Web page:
Mississauga high school transformed into donation storehouse for Syrian refugees
In just 4 weeks, the school's hallways turned into a stockpile of household items.
You could almost mistake it for a warehouse.
But it's actually a high school where the hallways are stockpiled with clothing, bedding and furniture — all in support of Syrian refugees.
It all started when Greg Maule, a grade 12 student at Port Credit Secondary School in Mississauga, saw a horrific image that flashed around the world: the photo of three-year-old Alan Kurdi, found dead on a Turkish beach.
"Over the summer, one picture really meant something to me and it was the picture of the boy who washed up on the shores," Maule said.
Moved by the growing number of people displaced by the refugee crisis, he felt he had to act.
"Knowing that we were having these refugees show up in Canada, I wanted to make sure that when they came they'd have things for them."
So he asked the school's principal if they could do something to help.
The school put up a sign outside its doors and sent out a call to the community hoping to generate some goodwill for their cause.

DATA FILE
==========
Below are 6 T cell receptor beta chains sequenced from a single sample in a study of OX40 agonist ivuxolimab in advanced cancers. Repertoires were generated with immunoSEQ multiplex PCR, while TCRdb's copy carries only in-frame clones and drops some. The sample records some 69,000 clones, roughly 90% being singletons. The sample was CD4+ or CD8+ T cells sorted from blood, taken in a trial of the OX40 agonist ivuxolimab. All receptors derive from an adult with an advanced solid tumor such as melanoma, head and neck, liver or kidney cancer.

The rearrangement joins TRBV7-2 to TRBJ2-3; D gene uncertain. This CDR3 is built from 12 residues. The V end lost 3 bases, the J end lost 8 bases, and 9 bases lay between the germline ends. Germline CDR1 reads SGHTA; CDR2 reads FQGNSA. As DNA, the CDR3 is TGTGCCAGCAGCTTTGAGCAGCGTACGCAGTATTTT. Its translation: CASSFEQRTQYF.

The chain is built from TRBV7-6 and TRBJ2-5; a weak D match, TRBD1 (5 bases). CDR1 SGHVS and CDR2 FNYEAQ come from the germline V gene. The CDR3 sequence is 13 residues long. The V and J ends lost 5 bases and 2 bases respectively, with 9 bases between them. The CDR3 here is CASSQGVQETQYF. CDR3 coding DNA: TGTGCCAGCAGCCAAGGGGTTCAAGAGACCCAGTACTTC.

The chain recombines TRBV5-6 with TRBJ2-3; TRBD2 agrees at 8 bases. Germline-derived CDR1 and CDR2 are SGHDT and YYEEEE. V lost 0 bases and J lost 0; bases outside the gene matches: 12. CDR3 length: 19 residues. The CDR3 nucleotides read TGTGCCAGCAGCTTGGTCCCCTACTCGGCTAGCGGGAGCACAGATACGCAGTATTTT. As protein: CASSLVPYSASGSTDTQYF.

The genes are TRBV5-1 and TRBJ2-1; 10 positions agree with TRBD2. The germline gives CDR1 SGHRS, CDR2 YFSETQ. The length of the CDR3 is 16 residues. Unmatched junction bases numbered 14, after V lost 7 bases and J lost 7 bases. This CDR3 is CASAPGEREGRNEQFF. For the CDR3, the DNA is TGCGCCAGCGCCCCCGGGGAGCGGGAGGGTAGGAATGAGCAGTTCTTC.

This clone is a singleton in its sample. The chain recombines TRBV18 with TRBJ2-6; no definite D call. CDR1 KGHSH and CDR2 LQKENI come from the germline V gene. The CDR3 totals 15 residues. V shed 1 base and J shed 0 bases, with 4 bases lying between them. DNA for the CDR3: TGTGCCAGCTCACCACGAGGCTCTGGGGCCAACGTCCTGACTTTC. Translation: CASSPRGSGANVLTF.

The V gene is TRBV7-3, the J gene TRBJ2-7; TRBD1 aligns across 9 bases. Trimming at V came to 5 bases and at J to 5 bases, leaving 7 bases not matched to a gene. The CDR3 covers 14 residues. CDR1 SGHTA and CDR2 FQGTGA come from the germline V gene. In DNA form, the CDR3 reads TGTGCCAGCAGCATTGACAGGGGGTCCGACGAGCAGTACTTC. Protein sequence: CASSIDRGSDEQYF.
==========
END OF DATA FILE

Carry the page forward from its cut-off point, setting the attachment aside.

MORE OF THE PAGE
'My heart was so full'
In just four weeks, the school's hallways turned into a stockpile of household items.
The principal at Riverside Public School, Paul Officer, says the children there have been dropping off donations at Port Credit for the past four weeks.
"We always get a good response for local food donations but this has been absolutely overwhelming. I've never seen a response like this. It's really heartwarming."
Parent volunteer Gaye Gould said the drive has brought the community together in some surprising ways.
"One day we had a whole bunch of grandparents … They didn't have children here or grandchildren but remembering the refugees that came as boat people in the 70s, they wanted to get involved this time too," Gould said. "My heart was so full."
Also a surprise to Gould is the number of students who've come in early to school hauling with them bags of clothing to add to the steadily filling hallways.
"Most teenagers would not want to be seen on a Mississauga bus carrying a garbage bag full of clothes but they did it and I was just blown away by that," Gould said.
A school-full of donations
So how do you move a school-full of donations?
The school enlisted the help of a five-tonne truck from the Salvation Army. The organization will help sort and organize the donations before transporting them to Lifeline Syria, a group that spearheaded the effort earlier this year to help private groups sponsor Syrian refugees.
For Maule, knowing that his efforts will go toward making refugees' new homes feel like home is the most important part of all.
"If I went home and my house had just been blown up – it's the place I go to at night to sleep, it's the place where I feel safe. For something like that to be destroyed in a matter of seconds, I don't know how that would feel," Maule said.